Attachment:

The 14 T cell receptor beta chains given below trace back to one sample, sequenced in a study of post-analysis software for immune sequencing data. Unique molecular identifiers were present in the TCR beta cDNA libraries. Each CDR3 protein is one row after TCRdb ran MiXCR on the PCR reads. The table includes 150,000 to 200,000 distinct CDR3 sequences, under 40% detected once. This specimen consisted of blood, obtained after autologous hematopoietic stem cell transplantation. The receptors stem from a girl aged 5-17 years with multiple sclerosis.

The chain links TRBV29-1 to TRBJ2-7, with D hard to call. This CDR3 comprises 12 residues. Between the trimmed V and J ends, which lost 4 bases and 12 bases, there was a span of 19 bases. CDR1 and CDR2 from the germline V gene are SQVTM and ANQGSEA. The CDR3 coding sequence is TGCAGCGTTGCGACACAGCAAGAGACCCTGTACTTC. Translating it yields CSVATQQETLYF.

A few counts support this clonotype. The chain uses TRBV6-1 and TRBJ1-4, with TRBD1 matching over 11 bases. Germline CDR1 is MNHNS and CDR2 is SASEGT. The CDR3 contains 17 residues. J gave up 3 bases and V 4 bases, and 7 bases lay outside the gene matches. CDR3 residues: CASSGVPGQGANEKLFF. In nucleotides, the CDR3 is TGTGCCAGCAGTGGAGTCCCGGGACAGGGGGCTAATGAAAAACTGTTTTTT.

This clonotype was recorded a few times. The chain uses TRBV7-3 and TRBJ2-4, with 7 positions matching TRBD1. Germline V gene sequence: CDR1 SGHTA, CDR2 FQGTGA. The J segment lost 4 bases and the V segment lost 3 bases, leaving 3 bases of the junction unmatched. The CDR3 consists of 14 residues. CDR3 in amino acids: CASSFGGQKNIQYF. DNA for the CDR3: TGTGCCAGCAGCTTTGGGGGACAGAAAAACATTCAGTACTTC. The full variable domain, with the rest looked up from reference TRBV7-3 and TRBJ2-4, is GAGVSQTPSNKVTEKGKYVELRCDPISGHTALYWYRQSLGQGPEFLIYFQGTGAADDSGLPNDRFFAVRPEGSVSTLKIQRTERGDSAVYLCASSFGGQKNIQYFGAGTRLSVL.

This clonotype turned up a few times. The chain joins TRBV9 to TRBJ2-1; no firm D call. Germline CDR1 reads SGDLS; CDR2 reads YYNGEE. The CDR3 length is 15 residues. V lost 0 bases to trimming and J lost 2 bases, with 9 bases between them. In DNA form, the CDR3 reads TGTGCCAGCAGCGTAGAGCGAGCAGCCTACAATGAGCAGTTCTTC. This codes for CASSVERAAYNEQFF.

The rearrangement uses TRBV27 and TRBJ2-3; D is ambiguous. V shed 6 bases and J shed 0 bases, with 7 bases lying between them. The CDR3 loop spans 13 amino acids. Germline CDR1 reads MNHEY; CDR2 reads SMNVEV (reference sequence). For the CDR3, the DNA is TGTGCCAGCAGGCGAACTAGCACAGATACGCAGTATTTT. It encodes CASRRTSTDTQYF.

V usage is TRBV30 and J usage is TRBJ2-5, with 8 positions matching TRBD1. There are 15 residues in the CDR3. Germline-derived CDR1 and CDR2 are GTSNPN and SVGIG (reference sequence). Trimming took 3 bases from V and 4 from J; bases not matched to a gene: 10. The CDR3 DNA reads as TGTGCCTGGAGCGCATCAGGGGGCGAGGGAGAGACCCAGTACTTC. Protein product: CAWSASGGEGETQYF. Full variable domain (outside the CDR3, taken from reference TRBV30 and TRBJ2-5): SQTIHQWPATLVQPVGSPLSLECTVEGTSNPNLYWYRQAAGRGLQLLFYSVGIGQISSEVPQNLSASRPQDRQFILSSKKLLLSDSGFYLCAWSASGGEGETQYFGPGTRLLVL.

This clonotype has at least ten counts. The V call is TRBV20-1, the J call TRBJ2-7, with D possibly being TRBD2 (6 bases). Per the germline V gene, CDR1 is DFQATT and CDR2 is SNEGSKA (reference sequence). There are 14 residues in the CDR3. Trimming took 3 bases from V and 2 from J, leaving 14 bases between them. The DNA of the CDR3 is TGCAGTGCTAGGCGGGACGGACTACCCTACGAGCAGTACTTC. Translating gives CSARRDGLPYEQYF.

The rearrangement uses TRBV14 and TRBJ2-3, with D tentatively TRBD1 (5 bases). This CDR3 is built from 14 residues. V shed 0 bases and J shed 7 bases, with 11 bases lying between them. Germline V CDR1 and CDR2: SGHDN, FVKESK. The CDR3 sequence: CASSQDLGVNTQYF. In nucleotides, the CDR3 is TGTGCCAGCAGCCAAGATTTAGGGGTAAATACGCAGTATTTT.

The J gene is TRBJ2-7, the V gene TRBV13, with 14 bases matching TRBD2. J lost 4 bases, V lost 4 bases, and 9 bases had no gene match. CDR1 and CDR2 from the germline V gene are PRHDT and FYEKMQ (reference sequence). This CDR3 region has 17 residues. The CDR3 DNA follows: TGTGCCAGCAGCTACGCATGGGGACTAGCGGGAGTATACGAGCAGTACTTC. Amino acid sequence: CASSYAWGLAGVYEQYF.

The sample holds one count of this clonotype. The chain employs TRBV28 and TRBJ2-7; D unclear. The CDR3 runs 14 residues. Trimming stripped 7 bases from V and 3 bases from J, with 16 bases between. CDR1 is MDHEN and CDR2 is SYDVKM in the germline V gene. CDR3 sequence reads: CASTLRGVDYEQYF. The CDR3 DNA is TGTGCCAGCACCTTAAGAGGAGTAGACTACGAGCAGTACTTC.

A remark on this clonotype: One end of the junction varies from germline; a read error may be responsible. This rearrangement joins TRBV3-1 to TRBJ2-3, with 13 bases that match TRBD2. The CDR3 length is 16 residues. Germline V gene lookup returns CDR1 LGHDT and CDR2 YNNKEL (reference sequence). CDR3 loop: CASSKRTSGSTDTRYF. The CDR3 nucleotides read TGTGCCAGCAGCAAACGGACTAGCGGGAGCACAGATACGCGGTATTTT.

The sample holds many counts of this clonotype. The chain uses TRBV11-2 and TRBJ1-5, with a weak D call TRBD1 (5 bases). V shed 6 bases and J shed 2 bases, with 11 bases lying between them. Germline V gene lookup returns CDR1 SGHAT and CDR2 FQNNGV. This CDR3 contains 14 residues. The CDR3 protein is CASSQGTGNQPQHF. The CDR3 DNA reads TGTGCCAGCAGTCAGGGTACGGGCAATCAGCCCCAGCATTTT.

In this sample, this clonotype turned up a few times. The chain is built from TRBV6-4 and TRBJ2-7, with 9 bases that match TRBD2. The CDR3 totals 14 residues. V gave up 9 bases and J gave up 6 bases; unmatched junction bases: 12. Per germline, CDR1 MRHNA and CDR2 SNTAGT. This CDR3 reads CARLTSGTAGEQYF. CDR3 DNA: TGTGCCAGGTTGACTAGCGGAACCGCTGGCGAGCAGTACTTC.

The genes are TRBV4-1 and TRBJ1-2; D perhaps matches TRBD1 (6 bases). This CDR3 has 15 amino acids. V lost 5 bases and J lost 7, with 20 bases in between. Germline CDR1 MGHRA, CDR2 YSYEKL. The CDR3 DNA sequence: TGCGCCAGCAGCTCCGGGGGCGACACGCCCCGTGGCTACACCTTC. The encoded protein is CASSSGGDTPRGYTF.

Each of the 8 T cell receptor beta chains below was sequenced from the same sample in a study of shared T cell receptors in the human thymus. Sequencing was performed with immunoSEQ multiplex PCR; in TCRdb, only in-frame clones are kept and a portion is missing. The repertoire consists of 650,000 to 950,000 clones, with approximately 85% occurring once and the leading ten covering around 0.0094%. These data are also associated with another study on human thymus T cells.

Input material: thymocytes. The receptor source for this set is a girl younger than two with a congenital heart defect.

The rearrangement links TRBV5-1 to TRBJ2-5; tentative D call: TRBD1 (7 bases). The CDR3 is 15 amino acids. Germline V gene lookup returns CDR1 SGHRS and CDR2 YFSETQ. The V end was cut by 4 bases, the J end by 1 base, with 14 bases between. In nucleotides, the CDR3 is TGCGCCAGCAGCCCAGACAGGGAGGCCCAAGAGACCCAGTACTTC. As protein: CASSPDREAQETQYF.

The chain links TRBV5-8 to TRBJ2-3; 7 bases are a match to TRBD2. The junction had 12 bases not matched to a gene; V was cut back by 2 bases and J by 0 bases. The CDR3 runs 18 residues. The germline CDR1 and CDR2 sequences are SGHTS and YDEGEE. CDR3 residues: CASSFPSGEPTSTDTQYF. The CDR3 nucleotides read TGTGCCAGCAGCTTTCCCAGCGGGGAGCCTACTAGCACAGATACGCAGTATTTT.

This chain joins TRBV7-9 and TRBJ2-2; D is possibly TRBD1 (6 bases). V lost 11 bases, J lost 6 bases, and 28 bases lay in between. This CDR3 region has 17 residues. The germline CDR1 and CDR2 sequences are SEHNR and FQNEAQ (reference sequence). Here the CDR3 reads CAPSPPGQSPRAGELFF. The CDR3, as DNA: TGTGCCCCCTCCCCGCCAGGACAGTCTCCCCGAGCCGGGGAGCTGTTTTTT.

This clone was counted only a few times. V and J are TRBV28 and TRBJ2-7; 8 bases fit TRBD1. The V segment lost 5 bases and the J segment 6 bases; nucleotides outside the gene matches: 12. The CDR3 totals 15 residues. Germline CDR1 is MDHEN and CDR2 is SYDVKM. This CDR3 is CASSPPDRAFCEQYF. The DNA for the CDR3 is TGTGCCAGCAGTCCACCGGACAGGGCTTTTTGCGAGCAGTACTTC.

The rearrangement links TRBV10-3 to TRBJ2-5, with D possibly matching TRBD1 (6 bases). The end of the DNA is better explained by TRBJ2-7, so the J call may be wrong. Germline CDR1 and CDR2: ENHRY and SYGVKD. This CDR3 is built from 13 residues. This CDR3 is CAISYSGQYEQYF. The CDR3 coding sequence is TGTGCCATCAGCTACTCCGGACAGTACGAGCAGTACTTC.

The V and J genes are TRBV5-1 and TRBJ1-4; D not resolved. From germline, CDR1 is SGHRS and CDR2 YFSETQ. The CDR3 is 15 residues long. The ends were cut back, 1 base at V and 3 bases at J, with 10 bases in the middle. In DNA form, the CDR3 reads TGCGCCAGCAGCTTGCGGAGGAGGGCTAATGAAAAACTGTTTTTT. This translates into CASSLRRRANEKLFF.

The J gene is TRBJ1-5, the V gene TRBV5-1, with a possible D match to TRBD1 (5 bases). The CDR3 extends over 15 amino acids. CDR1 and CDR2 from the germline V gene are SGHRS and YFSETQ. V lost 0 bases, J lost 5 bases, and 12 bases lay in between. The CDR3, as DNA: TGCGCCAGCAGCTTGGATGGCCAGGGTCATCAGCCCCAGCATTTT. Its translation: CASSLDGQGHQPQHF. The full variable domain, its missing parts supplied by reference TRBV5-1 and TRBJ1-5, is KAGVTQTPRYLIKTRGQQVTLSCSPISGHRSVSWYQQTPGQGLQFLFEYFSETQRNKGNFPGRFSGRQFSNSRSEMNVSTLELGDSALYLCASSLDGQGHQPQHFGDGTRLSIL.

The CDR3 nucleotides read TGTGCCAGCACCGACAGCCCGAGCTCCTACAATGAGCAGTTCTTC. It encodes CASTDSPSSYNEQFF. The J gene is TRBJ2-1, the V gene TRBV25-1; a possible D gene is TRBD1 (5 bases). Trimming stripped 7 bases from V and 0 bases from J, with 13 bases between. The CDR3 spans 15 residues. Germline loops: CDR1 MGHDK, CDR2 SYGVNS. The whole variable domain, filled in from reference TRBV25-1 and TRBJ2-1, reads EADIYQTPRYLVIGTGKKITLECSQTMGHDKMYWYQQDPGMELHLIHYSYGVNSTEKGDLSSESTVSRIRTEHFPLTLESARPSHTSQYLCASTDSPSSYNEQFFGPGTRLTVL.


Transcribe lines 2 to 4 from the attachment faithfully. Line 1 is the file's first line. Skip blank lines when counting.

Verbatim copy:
The chain links TRBV29-1 to TRBJ2-7, with D hard to call. This CDR3 comprises 12 residues. Between the trimmed V and J ends, which lost 4 bases and 12 bases, there was a span of 19 bases. CDR1 and CDR2 from the germline V gene are SQVTM and ANQGSEA. The CDR3 coding sequence is TGCAGCGTTGCGACACAGCAAGAGACCCTGTACTTC. Translating it yields CSVATQQETLYF.

A few counts support this clonotype. The chain uses TRBV6-1 and TRBJ1-4, with TRBD1 matching over 11 bases. Germline CDR1 is MNHNS and CDR2 is SASEGT. The CDR3 contains 17 residues. J gave up 3 bases and V 4 bases, and 7 bases lay outside the gene matches. CDR3 residues: CASSGVPGQGANEKLFF. In nucleotides, the CDR3 is TGTGCCAGCAGTGGAGTCCCGGGACAGGGGGCTAATGAAAAACTGTTTTTT.

This clonotype was recorded a few times. The chain uses TRBV7-3 and TRBJ2-4, with 7 positions matching TRBD1. Germline V gene sequence: CDR1 SGHTA, CDR2 FQGTGA. The J segment lost 4 bases and the V segment lost 3 bases, leaving 3 bases of the junction unmatched. The CDR3 consists of 14 residues. CDR3 in amino acids: CASSFGGQKNIQYF. DNA for the CDR3: TGTGCCAGCAGCTTTGGGGGACAGAAAAACATTCAGTACTTC. The full variable domain, with the rest looked up from reference TRBV7-3 and TRBJ2-4, is GAGVSQTPSNKVTEKGKYVELRCDPISGHTALYWYRQSLGQGPEFLIYFQGTGAADDSGLPNDRFFAVRPEGSVSTLKIQRTERGDSAVYLCASSFGGQKNIQYFGAGTRLSVL.